When did Microsoft Word become such a lumbering, bloated behemoth?
It was not always thus. Many years ago, I recall Word being a vaguely clunky but otherwise harmless word processing program. In its early iterations, as I remember them, it was clearly nerdy -- not much in the way of fonts or colors -- but it got the job done without much fuss. Even when the Windows versions came along and some of the simple elegance of the old DOS version fell away, it was still pretty tolerable. For a time, Word and WordPerfect were the Coke and Pepsi of word processing programs; preference was a matter of taste, but you could pretty much move between them without especially noticing.
The first real sign that something had gone horribly wrong was Clippy. (I think this was somewhere around 2000, though I’ve forgotten the particulars in the same way that the body forgets pain.) Clippy was an animated paper clip who existed mostly to annoy users. He asked presumptuous questions, and just getting him to go away took more labor than it should have. “You look like you’re writing a letter! Would you like some help?” Sure, Clippy, what’s another way of saying GET THE %(&$ OFF MY SCREEN YOU &^*(%$&#^%*?
Clippy was eventually dispatched -- nobody asked too many questions -- and Word reverted to its mildly annoying self. Soon, free alternatives like Open Office came along that fulfilled much the same role WordPerfect used to, only without having to pay for it. I switched, as did most people I know.
I mostly skipped Office 2007, except for a few ill-fated experiments on a short-lived laptop. This was the version in which Microsoft decided that easily found, clear commands like, say, “print,” just weren’t sporting enough, so it hid them. I actually had to google “How to print in Word 2007.” When you have to google “how to print,” something isn’t right.
By this point, of course, I had discovered Google Docs. Google Docs is mercifully stripped down, like Word once was, and it has the virtues of zero cost, self-updating, and automatic online backup. (That may not sound like much, but go through a hard drive crash or two, and you’ll see the appeal.) I liked it because I could start noodling with a blog post on my lunch break on one computer, and then finish it at home that night without bothering with file transfer. It also has an obvious “print” button. This is not to be dismissed lightly.
For the last several years, I’ve been happily using NeoOffice at work, Google Docs at home, and Open Office on the road when I couldn’t get online. Not perfect, but fine.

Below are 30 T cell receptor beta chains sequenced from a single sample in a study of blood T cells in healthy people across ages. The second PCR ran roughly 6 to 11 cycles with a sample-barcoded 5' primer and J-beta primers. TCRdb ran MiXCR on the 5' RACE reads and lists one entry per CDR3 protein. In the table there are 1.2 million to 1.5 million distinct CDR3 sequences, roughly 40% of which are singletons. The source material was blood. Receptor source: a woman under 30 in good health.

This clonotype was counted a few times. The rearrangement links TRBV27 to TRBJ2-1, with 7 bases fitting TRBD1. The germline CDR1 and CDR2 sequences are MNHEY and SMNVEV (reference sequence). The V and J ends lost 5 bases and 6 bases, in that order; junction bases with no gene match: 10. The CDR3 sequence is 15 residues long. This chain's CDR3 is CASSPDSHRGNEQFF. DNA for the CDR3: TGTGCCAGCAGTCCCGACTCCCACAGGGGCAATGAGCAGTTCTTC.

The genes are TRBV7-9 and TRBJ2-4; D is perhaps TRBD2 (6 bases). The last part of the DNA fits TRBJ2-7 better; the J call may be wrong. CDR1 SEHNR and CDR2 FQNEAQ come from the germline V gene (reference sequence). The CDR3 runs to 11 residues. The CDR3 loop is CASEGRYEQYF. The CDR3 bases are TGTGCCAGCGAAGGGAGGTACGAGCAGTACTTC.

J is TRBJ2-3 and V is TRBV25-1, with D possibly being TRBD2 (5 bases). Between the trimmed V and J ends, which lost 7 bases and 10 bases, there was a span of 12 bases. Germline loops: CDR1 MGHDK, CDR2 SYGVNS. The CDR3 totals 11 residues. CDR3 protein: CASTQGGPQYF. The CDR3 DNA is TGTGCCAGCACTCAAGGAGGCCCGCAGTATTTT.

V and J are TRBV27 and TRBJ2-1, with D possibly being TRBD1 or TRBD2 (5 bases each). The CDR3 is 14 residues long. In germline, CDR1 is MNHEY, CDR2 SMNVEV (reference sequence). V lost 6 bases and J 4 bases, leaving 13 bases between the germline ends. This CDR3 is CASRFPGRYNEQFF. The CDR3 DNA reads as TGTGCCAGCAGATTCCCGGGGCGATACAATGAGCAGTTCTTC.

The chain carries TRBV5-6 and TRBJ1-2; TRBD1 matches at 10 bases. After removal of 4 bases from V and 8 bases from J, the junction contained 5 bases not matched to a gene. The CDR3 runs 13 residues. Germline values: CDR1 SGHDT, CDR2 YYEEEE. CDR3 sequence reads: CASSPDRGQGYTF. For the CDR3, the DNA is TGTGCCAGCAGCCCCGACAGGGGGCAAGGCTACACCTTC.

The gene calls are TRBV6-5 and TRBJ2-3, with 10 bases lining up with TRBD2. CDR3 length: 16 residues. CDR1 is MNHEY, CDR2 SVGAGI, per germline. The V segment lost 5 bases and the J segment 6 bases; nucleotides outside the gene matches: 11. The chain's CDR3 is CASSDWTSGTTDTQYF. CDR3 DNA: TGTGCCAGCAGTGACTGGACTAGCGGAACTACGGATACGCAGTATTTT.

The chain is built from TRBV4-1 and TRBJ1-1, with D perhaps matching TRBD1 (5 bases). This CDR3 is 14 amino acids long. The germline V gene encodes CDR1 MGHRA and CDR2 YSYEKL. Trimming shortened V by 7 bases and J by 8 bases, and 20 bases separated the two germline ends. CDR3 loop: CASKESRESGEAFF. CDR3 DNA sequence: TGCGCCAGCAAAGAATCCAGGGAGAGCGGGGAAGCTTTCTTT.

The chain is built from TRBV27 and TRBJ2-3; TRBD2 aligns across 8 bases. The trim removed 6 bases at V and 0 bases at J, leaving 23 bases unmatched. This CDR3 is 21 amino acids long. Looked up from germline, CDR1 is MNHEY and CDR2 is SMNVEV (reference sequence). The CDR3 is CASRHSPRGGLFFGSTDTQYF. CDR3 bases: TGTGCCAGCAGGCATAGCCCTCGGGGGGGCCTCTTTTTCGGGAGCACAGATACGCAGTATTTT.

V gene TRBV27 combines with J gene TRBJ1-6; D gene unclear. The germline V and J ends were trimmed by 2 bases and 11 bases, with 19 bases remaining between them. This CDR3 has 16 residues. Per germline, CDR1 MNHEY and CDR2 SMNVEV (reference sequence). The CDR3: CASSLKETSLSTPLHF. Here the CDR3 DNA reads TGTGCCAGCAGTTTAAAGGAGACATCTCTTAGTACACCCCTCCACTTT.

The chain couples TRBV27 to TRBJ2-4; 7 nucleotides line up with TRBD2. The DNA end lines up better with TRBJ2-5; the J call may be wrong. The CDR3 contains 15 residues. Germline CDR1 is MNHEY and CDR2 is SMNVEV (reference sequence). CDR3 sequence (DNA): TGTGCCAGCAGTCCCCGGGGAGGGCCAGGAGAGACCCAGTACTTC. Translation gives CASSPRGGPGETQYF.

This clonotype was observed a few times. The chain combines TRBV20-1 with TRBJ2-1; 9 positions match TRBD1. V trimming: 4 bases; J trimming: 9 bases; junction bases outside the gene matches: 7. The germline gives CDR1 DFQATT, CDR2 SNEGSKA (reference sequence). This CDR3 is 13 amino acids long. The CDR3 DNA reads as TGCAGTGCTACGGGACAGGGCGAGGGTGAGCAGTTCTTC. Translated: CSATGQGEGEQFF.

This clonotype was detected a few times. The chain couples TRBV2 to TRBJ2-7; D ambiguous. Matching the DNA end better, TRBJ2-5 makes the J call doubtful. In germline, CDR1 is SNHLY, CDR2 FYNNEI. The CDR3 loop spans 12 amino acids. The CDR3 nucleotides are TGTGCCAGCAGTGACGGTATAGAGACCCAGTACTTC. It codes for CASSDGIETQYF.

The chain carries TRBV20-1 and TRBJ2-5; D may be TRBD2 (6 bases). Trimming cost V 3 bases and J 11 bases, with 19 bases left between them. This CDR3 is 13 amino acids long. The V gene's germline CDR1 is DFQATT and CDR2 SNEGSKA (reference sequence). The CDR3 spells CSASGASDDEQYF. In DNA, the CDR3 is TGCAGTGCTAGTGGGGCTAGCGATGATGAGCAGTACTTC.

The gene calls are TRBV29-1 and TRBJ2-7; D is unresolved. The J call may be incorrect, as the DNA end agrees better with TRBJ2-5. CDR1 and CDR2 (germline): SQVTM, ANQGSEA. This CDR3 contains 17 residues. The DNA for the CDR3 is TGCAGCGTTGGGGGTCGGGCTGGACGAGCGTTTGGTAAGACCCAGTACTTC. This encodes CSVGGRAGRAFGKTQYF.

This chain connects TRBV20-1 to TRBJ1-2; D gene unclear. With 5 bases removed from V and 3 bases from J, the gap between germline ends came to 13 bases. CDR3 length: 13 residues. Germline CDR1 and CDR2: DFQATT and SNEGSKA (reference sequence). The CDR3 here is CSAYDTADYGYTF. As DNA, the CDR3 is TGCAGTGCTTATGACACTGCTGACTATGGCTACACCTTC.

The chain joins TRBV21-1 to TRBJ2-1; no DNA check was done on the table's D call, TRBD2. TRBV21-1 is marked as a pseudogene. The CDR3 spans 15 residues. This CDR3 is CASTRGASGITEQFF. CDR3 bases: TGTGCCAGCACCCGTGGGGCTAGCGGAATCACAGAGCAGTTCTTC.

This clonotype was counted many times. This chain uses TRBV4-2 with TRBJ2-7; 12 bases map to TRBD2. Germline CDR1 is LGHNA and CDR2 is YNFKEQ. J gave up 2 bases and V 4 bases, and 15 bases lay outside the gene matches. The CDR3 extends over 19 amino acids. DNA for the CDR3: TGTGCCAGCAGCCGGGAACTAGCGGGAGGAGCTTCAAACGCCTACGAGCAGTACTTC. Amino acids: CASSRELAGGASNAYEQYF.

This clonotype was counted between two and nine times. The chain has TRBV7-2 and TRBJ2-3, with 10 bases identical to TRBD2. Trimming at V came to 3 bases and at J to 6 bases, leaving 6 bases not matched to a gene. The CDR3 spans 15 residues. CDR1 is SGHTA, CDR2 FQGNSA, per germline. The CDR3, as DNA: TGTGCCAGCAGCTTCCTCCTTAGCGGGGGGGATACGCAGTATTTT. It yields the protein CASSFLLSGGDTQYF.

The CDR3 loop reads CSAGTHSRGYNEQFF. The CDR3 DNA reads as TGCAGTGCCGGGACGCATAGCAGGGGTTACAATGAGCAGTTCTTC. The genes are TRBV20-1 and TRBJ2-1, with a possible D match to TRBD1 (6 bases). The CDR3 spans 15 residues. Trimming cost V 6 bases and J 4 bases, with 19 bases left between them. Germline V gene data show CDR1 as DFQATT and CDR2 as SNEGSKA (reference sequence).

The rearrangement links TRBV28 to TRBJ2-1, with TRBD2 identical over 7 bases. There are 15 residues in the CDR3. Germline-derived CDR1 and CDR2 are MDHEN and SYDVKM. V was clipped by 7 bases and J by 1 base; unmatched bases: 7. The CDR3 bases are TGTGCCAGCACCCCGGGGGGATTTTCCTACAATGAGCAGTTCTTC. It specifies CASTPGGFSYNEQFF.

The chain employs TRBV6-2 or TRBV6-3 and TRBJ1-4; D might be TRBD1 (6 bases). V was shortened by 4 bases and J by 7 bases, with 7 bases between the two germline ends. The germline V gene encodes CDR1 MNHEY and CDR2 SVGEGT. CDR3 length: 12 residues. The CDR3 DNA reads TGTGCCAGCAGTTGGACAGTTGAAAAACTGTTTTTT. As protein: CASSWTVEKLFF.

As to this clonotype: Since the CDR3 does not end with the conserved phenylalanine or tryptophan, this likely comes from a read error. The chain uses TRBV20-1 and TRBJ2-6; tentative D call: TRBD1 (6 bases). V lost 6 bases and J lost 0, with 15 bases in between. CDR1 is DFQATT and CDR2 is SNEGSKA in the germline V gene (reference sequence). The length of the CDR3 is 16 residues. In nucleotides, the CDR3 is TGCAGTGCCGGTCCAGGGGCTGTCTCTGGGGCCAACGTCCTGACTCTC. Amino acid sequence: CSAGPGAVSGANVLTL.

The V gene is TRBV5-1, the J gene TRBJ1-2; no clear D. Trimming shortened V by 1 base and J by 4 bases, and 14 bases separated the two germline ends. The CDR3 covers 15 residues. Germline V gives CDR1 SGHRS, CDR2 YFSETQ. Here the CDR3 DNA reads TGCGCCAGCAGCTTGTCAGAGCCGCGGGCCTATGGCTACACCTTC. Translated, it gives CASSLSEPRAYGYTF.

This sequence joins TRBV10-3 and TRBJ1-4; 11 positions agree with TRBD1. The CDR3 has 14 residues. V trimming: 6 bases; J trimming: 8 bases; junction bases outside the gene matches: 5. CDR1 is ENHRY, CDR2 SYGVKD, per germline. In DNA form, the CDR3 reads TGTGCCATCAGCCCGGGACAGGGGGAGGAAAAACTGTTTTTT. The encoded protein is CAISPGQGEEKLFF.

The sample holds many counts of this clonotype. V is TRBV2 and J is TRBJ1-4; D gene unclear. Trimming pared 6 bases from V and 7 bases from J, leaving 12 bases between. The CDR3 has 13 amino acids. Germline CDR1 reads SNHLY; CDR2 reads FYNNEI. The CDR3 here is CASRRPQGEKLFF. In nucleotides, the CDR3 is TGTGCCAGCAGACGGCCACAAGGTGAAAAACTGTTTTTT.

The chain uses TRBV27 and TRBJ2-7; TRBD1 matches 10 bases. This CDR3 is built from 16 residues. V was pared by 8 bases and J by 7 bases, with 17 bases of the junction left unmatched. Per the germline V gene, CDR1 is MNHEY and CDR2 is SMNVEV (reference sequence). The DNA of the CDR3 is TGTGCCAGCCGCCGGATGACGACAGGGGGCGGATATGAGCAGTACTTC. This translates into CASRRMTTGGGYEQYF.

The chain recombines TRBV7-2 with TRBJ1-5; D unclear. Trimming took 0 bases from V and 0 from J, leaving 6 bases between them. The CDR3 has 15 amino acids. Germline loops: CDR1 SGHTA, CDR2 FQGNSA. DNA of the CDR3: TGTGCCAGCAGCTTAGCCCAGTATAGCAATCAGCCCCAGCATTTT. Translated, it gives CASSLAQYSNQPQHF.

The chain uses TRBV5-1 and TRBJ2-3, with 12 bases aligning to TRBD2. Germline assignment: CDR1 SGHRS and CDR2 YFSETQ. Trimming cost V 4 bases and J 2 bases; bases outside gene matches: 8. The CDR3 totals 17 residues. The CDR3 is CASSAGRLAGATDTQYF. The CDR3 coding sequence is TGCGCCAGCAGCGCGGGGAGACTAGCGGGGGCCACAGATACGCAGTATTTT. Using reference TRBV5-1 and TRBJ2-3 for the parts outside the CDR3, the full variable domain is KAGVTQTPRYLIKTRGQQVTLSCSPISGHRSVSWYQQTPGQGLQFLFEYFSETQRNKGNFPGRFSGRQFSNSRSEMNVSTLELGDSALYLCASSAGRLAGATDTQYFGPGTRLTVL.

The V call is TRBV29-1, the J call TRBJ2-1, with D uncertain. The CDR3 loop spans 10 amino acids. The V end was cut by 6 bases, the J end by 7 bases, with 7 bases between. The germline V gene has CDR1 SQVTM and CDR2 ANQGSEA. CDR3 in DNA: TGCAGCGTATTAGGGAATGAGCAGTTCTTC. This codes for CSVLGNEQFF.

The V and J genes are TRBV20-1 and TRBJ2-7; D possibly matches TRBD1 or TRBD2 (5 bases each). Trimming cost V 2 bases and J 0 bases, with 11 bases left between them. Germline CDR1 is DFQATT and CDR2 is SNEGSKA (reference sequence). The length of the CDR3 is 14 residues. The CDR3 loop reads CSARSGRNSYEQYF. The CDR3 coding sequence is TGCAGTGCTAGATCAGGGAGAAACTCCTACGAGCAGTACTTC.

Then, the book came along.
I compose in Google Docs, but for reasons unknown, my publisher wants files in Word, and it sends files back and forth in Word, complete with obscure functions like “track changes.” So I bit the bullet and got Word 2010.
The horror...the horror...
Clippy’s revenge is total. In addition to being absurdly huge, the program is almost comically inscrutable. Now it comes in “starter” as well as, I don’t know, “veteran” flavors. Did you know that “starter” doesn’t include “track changes?” I didn’t, either. And can you buy the one additional feature you want? Negative -- it’s all or nothing. “Copy and paste” has become far more complex, and even something as simple as “save” requires changing screens. Just figuring out how to change the line spacing from single to double required multiple trips to “help,” since its preferred solution was to change templates (!).
I didn’t need Clippy. I needed a sherpa.
I understand the impulse to add yet another feature whenever someone wants it, but Apple (and Google Docs) has shown us the virtue of keeping things simple enough that you don’t have to do internet searches to figure out how to print a damn document. The 286 pc I bought in 1990 could print a damn document, even if it had to use dot matrix to do it. (For younger readers, just imagine that I yelled at you to get off the lawn.) First things first.
Clippy, you may be enjoying this bit of revenge now, but I’m putting you on notice. I wrote this post, like nearly every other post, in Google Docs, and I liked it. And as soon as this manuscript is in, I’m done with you.
Keep it simple. Life is too short to have to look up “save.”